Samsung Galaxy S3 Camera Review
Performance and Image Quality
The Samsung Galaxy S3 is the current Samsung Mobile flagship phone featuring the latest generation of mobile processor (quad- or dual-core, depending on the region in which you buy the phone) and as such the S3 is very responsive and reliable in general operation. Apps, including the camera app, open in the blink of an eye and you can run a large number of apps at the same time without any discernible loss of performance.
In the camera app itself the touch-to-focus function works well. In good light focus acquisition is very swift, when the light gets dimmer focus time increases slightly and in very low light there can be some focus hunting but none of this is any worse than expected or indeed most entry level compact cameras.
There's one area in which the S3 beats not only most entry-level compact cameras but also more advanced models: shutter lag. In the documentation Samsung lists 'zero shutter lag' as one of the phone's features and it's no exaggeration. An image is captured as soon as you touch the virtual shutter button on the screen and shot-so-shot times are almost instant. You can take an entire series of images in very quick succession by quickly tapping the shutter button. This is quite impressive, and one area in which the S3 trumps not only competitive smartphones but also many compact cameras.
Daylight, Low ISO
Like all digital cameras, the Samsung Galaxy produces its best results in good light. In bright and sunny conditions images show good detail across the frame but some luminance noise is visible in areas of plain color such as blue skies. Exposure is almost always very good but dynamic range limitations become visible in high contrast situations, with 'blown out' highlight areas. In these occasions you can dial in some negative exposure compensation or - if you're shooting static subjects - you can switch to the HDR mode.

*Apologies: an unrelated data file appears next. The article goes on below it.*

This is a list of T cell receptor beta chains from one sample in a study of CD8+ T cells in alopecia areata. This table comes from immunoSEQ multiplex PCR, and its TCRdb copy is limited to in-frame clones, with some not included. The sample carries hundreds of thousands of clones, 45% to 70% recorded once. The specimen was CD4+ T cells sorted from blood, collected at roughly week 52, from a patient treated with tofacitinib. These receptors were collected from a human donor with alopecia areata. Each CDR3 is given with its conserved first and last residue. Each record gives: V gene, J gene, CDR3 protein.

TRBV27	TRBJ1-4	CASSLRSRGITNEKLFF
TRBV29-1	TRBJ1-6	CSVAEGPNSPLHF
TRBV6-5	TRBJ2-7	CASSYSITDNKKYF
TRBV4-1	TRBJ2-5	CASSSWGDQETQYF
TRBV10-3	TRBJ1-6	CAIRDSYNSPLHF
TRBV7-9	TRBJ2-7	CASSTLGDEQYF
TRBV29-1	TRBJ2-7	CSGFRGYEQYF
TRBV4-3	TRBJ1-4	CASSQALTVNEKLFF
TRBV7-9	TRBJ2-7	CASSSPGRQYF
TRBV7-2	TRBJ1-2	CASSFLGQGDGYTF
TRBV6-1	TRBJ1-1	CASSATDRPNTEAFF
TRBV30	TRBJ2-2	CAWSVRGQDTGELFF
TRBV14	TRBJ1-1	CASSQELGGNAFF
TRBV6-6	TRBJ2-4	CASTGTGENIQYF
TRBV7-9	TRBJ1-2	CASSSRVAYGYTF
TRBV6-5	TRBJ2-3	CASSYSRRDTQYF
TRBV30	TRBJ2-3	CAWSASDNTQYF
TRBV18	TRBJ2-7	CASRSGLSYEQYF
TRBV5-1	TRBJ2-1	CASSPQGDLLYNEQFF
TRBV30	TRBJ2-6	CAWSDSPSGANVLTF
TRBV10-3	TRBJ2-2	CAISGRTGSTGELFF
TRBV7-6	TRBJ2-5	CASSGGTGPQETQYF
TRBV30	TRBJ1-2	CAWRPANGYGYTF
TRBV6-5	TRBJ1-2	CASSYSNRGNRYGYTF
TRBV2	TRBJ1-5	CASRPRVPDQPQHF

Low Light, High ISO
The Samsung Galaxy S3 offer manual control over ISO but not all settings are available in manual mode. You can choose on a range from ISO 100 - 800 but in Auto mode the S3 goes both below and above this range, capturing images at ISO 80 and 1600 respectively. This is roughly in line with other current top-of-the-line Android smartphones but the Apple iPhone 5 offers a nominal maximum ISO 3200 (albeit one enabled by pixel-binning).
As you would expect from an image capturing device with such tiny sensors as used in the current crop of smartphones the Samsung S3's image quality deteriorates quickly as you increase the ISO sensitivity, with noise, noise reduction artifacts and detail smearing creeping in quite aggressively. Nevertheless, images are good enough for typical web use up to the highest settings, just don't expect miracles.
With no way to manually set the shutter speed and a maximum ISO of 1600 you inevitably run into limitations in very low light environments. The S3 attempts to keep shutter speeds a a hand-holdable levels and does not appear to go any lower than 1/30 sec without using the flash which means that very dark scenes like the bar in the images below will end up under-exposed. There is nothing you can do about it.
In general in low light scenes the S3 appear to favor slower shutter speeds over increasing sensitivity which can result in motion blur if moving subjects are in the scene. Low light performance on any smartphone is, compared to dedicated digital cameras, not great and the S3 is roughly in line with the competition but it's worth keeping these limitations in mind when shooting in dark interiors.
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